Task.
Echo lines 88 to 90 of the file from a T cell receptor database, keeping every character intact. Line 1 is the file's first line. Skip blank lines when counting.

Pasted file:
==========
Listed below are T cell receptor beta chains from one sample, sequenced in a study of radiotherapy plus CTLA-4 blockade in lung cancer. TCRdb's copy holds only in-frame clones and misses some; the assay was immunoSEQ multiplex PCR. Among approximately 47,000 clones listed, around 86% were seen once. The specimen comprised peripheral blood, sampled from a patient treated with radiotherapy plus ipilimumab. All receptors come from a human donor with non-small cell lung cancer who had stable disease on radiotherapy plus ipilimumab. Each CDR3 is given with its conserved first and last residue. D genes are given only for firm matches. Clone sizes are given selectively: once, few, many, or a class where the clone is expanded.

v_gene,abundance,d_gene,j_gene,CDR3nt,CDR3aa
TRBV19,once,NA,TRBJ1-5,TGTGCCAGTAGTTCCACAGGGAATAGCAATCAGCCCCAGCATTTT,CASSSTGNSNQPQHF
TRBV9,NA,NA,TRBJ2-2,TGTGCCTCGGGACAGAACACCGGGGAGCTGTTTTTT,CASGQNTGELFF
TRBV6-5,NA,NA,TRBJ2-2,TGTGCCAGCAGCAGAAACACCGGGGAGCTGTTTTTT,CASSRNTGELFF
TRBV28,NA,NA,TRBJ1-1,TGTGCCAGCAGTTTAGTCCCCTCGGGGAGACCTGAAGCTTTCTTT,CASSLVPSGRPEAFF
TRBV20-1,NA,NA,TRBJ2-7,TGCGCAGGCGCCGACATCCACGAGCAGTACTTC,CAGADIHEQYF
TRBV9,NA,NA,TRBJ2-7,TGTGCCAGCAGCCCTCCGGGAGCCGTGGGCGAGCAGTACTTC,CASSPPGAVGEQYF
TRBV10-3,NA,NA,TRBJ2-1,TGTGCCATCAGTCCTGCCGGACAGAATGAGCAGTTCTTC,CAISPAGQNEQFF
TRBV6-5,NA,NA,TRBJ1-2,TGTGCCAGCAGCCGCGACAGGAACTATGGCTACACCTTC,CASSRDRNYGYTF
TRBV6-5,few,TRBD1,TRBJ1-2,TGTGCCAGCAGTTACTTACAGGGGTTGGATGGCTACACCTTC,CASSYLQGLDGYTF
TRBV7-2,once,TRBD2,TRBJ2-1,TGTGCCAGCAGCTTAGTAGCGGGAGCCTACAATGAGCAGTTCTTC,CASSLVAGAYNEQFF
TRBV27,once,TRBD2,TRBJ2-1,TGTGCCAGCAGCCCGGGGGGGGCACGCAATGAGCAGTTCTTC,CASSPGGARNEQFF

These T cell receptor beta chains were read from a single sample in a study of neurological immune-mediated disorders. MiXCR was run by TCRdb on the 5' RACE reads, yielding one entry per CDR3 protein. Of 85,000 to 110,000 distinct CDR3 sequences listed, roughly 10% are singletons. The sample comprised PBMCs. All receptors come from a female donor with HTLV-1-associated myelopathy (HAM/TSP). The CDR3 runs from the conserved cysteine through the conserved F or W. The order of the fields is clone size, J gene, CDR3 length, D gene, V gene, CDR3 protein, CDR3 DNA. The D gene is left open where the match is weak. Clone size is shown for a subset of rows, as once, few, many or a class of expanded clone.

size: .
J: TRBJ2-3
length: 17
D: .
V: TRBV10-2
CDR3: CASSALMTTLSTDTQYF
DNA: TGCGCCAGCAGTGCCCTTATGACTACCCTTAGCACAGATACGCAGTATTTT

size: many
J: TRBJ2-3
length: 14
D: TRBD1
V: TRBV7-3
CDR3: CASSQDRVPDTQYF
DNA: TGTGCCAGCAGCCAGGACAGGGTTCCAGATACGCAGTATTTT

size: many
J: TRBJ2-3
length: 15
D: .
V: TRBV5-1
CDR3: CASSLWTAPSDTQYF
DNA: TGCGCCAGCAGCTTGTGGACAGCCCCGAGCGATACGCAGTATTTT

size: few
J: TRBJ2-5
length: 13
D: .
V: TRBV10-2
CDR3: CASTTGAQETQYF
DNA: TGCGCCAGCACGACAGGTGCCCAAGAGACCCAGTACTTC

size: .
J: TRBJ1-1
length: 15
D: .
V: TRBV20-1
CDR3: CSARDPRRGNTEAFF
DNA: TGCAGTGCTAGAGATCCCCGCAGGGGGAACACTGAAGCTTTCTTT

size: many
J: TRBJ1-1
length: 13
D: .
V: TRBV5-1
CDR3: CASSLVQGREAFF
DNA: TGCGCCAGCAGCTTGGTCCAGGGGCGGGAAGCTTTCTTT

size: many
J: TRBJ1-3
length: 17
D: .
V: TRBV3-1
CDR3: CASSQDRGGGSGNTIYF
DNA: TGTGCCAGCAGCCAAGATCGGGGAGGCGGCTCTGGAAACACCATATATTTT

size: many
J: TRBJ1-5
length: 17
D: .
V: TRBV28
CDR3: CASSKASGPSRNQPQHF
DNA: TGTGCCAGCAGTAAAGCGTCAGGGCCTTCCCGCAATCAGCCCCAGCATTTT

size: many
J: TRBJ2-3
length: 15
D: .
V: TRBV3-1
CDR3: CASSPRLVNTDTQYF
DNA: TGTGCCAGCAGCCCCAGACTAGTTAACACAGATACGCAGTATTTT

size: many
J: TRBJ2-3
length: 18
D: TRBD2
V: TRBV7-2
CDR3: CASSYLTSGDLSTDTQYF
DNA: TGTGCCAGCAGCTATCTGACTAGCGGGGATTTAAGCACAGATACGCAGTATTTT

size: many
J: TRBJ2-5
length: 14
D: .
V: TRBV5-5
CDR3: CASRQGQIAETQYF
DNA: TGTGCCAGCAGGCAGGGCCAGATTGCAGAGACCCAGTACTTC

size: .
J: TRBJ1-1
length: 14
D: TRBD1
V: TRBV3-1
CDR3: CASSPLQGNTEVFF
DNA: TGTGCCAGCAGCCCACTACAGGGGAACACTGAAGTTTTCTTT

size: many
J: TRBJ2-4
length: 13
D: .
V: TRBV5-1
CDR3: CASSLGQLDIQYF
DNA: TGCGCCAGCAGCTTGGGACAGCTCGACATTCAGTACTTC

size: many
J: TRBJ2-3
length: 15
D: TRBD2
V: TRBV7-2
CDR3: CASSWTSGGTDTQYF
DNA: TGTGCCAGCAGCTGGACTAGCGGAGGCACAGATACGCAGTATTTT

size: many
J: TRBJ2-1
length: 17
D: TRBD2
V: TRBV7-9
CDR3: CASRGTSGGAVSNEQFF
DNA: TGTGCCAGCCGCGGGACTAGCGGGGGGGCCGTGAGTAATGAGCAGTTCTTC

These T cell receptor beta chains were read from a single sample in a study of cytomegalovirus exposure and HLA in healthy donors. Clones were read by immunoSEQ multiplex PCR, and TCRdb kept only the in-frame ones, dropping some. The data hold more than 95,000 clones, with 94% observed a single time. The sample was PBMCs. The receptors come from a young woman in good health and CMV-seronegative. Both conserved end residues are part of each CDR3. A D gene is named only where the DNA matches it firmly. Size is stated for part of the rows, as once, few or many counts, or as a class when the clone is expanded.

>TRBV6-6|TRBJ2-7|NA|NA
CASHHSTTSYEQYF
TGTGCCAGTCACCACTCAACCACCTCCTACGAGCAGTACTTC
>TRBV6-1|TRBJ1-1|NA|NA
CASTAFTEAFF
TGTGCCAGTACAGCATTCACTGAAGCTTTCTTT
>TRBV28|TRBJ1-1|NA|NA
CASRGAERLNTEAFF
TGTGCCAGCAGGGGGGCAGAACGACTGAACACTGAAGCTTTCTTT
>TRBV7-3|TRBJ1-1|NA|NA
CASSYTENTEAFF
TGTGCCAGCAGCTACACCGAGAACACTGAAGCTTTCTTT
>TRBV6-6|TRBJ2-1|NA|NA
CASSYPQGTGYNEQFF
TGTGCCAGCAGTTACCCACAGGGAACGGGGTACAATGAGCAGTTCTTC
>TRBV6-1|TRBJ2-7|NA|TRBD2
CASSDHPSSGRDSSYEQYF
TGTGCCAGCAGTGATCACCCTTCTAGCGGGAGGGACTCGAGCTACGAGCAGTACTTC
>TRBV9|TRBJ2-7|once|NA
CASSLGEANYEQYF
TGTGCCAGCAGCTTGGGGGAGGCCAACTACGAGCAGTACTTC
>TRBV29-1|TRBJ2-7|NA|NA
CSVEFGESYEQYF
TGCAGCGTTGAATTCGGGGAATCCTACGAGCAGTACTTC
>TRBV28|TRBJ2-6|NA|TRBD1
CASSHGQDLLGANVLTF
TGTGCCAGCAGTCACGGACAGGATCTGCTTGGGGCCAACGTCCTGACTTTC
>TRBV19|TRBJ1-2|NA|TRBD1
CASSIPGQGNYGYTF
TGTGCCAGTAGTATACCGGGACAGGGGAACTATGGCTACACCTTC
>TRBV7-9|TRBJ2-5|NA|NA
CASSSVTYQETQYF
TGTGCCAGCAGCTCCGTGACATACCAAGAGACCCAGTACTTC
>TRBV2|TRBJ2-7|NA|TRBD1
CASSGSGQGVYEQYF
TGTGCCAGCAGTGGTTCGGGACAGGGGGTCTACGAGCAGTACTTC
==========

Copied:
D: .
V: TRBV5-5
CDR3: CASRQGQIAETQYF